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November 2007 Update

The trash trap has been functioning for about three and a half years now. During that time the trap has captured countless bags of trash. During 2007 we have had an extended drought, so we have not had to clean out the trash often. Today was the first time this fall that the trap needed to be cleaned out. Today's haul included 18 beer cans, which are now going to be recycled rather than going downstream and getting buried in sediment. Recycling 18 aluminum cans saves about 5 kWh or energy; enough energy to power a typical home for 2 or 3 hours. Of course there were also many, many plastic bottles.

A multitude of plastic bottles in the creek mixed with the leaf litter

One thing that I have noticed over the past three and a half years is the large amounts of polystyrene (Styrofoam) that gets washed into Sligo Creek every time it rains. Most of the polystyrene breaks up into a multitude of tiny pieces and is difficult to remove. Not only is this a permanent visual blight on creek, but it is ingested by aquatic wildlife, frequently causing death. The polystyrene industry says it is not practical to use biodegradable alternative. That may be the case, but it would be nice if the industry group would take some responsibility by helping clean up the mess.

The always present polystyrene pieces in Sligo Creek caught in the trash trap. Remove the leaves and plastic bottles and you will find a mat of organic materials, polystyrene bits and cigarette butts.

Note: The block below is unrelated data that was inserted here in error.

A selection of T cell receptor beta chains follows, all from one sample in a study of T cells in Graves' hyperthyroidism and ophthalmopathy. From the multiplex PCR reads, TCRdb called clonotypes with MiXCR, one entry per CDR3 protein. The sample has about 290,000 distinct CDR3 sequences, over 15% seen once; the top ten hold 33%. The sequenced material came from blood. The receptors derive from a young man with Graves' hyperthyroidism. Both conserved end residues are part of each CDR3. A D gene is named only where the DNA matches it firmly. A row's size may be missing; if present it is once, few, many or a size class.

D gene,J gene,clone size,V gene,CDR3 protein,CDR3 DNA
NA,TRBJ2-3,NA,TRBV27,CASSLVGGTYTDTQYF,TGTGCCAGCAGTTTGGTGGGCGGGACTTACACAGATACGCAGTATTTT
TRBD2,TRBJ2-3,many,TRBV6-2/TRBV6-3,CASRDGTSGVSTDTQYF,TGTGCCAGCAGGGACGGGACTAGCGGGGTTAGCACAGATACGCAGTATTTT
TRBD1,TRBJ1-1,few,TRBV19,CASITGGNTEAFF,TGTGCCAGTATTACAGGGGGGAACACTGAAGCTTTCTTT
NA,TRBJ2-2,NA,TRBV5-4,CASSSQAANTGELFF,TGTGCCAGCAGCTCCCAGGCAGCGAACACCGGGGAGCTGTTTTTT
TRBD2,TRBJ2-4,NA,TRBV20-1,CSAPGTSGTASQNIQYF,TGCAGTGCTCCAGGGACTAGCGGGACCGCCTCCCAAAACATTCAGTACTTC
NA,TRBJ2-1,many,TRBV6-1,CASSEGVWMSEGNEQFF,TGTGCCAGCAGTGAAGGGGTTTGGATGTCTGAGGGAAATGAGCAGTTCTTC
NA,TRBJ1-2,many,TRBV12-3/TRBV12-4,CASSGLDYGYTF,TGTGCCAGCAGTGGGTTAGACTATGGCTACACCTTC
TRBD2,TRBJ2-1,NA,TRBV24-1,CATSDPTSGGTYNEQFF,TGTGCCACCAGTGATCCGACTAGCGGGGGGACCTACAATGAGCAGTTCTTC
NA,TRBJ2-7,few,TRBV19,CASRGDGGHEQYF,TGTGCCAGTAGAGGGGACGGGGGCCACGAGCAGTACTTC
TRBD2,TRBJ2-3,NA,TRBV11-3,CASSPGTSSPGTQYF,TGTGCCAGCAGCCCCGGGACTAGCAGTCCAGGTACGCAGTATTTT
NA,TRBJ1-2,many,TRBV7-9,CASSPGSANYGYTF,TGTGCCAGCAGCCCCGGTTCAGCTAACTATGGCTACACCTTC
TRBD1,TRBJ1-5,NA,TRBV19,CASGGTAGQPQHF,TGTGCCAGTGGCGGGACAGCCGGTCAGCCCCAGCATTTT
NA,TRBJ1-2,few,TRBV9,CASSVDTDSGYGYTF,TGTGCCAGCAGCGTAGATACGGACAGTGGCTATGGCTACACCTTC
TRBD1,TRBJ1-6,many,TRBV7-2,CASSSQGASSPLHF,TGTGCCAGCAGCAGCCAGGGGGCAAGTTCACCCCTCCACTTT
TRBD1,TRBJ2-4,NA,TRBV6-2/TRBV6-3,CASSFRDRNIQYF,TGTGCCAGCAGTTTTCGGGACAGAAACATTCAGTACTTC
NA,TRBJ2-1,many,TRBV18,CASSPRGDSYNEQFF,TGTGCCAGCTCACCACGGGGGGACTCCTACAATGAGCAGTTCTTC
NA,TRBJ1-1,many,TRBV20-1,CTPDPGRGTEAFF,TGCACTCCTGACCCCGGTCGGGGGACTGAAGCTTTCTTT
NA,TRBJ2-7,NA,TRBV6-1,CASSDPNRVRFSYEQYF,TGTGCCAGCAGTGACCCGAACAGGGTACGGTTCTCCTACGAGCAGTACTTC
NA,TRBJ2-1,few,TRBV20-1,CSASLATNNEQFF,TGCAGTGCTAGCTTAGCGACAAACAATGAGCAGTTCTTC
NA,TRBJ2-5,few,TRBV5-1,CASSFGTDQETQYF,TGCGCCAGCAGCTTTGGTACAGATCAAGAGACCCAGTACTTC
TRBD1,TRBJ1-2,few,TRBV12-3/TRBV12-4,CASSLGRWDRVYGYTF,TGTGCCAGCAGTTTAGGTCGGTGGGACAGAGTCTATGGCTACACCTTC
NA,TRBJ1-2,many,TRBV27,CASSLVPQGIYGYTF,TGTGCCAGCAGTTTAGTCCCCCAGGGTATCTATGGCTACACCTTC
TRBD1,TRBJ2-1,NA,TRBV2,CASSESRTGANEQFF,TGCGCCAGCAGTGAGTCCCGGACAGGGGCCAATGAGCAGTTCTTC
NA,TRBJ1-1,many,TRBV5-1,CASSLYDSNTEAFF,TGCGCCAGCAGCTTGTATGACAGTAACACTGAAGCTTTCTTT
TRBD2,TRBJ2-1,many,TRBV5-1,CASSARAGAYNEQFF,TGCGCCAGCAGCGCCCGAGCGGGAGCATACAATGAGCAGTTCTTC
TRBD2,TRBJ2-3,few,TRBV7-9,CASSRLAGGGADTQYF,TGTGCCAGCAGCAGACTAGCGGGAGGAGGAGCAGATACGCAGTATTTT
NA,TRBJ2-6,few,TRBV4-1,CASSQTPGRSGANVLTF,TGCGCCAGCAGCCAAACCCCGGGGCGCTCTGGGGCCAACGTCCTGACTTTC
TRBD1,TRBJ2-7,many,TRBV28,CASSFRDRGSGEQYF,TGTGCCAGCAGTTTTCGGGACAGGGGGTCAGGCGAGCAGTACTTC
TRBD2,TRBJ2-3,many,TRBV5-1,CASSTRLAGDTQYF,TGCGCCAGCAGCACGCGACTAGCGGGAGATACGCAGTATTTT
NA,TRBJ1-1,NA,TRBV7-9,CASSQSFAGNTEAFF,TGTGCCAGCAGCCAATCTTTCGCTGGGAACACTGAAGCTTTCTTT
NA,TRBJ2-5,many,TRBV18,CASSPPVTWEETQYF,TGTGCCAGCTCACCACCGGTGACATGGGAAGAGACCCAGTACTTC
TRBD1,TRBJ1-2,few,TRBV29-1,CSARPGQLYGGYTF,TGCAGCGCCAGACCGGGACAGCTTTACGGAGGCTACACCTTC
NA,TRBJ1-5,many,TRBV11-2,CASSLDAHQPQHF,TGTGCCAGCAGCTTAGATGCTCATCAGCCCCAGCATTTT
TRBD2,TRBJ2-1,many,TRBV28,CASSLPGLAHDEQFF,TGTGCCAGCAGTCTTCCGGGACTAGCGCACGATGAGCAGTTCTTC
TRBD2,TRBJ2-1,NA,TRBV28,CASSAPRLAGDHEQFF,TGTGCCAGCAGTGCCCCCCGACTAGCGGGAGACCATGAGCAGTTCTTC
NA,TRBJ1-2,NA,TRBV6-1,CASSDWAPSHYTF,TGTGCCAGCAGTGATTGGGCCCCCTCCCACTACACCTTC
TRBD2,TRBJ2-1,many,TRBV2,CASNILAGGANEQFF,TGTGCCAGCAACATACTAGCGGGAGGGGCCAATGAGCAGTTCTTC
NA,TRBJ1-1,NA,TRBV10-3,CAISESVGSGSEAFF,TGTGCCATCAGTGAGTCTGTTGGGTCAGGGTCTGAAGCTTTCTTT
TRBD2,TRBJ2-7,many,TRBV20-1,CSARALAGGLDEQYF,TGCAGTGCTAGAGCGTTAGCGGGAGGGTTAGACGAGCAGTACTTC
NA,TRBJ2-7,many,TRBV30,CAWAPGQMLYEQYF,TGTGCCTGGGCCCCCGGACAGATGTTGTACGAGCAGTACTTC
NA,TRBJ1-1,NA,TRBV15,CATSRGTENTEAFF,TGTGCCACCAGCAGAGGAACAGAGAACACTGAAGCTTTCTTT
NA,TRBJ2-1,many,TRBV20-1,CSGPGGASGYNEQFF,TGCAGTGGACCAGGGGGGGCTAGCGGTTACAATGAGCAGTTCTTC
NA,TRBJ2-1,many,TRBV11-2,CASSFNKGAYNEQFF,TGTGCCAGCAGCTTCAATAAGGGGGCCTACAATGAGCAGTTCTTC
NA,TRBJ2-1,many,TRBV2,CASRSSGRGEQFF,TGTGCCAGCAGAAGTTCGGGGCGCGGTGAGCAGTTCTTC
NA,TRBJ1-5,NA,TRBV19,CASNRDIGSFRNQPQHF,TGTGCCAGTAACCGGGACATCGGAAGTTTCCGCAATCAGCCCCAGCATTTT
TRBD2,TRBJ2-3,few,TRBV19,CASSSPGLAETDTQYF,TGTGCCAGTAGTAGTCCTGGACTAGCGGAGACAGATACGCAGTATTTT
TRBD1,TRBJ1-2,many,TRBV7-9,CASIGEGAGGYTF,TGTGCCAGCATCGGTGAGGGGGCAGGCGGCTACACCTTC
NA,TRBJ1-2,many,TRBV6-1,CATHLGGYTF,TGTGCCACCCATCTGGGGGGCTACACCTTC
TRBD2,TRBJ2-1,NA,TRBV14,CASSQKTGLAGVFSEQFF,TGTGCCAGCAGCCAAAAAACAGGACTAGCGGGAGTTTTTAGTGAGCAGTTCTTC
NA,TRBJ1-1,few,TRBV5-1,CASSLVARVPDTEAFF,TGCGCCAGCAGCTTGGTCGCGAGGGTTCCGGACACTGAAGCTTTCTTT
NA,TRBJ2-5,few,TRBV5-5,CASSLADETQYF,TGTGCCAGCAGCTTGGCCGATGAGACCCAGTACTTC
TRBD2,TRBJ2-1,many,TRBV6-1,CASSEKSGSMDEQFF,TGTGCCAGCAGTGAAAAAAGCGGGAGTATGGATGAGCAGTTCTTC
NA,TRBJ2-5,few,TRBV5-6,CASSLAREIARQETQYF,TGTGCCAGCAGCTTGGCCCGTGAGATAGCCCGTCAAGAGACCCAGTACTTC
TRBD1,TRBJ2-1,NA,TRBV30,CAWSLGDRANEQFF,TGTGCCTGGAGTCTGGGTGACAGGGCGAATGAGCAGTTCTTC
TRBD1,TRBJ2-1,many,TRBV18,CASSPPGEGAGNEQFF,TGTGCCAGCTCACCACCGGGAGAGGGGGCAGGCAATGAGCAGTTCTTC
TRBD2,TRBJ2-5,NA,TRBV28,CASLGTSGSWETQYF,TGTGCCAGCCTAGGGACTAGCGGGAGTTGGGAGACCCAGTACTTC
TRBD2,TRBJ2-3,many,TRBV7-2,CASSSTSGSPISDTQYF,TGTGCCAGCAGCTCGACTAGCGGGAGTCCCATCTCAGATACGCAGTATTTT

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April 2010 Update

After 6 years the trash trap is still functioning, still capturing lots of plastic bottles, aluminum cans, plastic bags and other pieces of trash. During these 6 years, it has survived a hurricane and some minor vandalism. Minor maintenance is still required. The photo above was taken March 2010. Unfortunately, the trash keeps flowing down Sligo Creek and into the Northwest Branch and the Anacostia River. The new Montgomery County MS4 stormwater permit requires Montgomery County to implement the provisions of the 2013 Trash Free Potomac River Treaty, hopefully, finally putting the trash trap out of business. During the past six years, I have become aware of how prolific plastic bottles have become in our streams. Attempts to pass a bottle bill in Maryland, however, have failed. The Bag Bill, similar to the one passed in the District of Columbia last year, will probably not pass this year in Maryland. After the DC Bag bill was implemented, there was a dramatic increase in the use of reusable bags and an equally dramatic decrease in the use of plastic bags. Perhaps if the politicians got out more and saw firsthand the litter in our natural areas, they would not be so easily swayed by lobbyists to vote against these bills.